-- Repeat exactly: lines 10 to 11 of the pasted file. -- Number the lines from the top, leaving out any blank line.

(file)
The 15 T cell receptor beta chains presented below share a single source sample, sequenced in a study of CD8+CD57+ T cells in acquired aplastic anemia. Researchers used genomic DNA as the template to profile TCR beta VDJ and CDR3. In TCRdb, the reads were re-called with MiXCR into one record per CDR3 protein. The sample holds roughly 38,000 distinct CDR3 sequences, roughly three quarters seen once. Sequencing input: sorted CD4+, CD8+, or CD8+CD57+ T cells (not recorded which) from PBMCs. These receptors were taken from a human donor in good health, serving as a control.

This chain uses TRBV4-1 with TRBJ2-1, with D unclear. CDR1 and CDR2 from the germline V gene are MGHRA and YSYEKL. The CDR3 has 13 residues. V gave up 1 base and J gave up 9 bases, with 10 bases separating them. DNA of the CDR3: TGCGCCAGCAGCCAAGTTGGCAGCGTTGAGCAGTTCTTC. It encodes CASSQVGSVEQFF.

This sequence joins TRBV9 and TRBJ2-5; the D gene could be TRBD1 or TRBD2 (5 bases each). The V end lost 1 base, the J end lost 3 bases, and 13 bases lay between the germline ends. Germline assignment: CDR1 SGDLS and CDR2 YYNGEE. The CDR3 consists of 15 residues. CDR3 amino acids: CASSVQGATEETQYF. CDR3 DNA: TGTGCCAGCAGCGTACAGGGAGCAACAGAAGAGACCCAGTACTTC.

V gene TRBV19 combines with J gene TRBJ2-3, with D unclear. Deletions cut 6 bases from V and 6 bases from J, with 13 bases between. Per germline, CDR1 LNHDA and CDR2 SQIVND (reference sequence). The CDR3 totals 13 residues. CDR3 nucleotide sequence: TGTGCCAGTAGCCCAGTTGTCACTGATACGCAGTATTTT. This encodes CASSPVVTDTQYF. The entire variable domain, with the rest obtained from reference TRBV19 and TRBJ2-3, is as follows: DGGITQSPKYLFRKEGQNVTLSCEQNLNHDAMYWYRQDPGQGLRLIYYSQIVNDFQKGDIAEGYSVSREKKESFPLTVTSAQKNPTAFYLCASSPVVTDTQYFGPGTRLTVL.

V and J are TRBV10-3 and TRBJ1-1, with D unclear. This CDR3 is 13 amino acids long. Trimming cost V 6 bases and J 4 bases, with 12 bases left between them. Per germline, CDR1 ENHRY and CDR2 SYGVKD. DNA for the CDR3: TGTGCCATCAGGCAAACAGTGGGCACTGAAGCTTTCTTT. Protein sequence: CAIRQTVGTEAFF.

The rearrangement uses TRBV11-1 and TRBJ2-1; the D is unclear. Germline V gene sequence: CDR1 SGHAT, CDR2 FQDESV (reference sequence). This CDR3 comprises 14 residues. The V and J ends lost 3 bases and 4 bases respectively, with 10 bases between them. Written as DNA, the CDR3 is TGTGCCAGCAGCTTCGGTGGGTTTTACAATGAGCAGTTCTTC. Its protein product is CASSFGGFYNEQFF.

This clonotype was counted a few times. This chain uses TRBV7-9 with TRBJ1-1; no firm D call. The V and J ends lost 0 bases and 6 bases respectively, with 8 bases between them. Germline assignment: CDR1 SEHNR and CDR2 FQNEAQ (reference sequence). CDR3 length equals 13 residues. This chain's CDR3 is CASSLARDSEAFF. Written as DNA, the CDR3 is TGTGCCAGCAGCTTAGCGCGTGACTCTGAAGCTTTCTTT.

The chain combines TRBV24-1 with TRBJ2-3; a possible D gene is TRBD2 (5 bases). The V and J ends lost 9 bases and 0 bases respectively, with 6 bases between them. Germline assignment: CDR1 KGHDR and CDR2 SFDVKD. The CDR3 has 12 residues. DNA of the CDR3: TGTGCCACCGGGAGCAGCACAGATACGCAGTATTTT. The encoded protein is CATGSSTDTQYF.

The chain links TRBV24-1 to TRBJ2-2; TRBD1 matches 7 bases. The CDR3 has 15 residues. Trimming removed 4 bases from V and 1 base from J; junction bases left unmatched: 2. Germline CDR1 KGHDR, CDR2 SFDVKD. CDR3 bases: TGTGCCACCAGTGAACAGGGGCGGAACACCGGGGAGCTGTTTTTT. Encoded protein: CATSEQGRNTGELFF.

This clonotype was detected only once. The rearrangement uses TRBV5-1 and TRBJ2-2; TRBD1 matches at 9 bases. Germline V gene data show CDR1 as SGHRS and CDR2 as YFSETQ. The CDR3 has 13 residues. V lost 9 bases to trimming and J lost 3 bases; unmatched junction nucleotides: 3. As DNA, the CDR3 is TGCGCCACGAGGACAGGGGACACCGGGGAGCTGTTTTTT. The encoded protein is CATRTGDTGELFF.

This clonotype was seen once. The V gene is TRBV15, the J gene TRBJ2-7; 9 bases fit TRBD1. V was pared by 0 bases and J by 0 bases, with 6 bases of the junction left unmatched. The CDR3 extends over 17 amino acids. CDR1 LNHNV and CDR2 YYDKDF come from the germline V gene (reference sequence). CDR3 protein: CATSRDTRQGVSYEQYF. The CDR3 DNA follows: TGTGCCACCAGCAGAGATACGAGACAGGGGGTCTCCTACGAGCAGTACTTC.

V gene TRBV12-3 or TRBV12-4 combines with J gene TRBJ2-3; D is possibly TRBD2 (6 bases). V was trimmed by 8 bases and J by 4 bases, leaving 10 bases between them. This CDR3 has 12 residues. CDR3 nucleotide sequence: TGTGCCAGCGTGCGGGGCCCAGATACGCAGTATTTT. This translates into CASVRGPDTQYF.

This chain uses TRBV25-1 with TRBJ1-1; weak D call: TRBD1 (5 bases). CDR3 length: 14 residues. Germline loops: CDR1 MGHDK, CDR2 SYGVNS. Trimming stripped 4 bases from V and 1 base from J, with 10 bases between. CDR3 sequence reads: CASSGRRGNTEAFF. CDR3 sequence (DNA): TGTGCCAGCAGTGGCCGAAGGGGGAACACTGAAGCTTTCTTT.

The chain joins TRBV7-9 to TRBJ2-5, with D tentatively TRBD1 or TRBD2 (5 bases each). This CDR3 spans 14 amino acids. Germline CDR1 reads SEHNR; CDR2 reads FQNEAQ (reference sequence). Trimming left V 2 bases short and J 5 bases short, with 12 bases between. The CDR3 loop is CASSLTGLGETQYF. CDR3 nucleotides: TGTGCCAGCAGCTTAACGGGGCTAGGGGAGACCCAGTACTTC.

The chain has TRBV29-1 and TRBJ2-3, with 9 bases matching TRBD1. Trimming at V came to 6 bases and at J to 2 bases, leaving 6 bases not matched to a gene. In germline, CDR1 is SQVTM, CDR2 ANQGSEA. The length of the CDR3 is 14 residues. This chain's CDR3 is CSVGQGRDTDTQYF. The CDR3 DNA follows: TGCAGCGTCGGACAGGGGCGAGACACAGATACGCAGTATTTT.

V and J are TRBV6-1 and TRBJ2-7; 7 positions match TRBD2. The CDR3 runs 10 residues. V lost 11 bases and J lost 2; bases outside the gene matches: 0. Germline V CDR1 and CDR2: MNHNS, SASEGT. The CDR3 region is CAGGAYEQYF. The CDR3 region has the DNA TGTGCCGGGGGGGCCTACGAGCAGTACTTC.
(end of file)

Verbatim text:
This clonotype was detected only once. The rearrangement uses TRBV5-1 and TRBJ2-2; TRBD1 matches at 9 bases. Germline V gene data show CDR1 as SGHRS and CDR2 as YFSETQ. The CDR3 has 13 residues. V lost 9 bases to trimming and J lost 3 bases; unmatched junction nucleotides: 3. As DNA, the CDR3 is TGCGCCACGAGGACAGGGGACACCGGGGAGCTGTTTTTT. The encoded protein is CATRTGDTGELFF.

This clonotype was seen once. The V gene is TRBV15, the J gene TRBJ2-7; 9 bases fit TRBD1. V was pared by 0 bases and J by 0 bases, with 6 bases of the junction left unmatched. The CDR3 extends over 17 amino acids. CDR1 LNHNV and CDR2 YYDKDF come from the germline V gene (reference sequence). CDR3 protein: CATSRDTRQGVSYEQYF. The CDR3 DNA follows: TGTGCCACCAGCAGAGATACGAGACAGGGGGTCTCCTACGAGCAGTACTTC.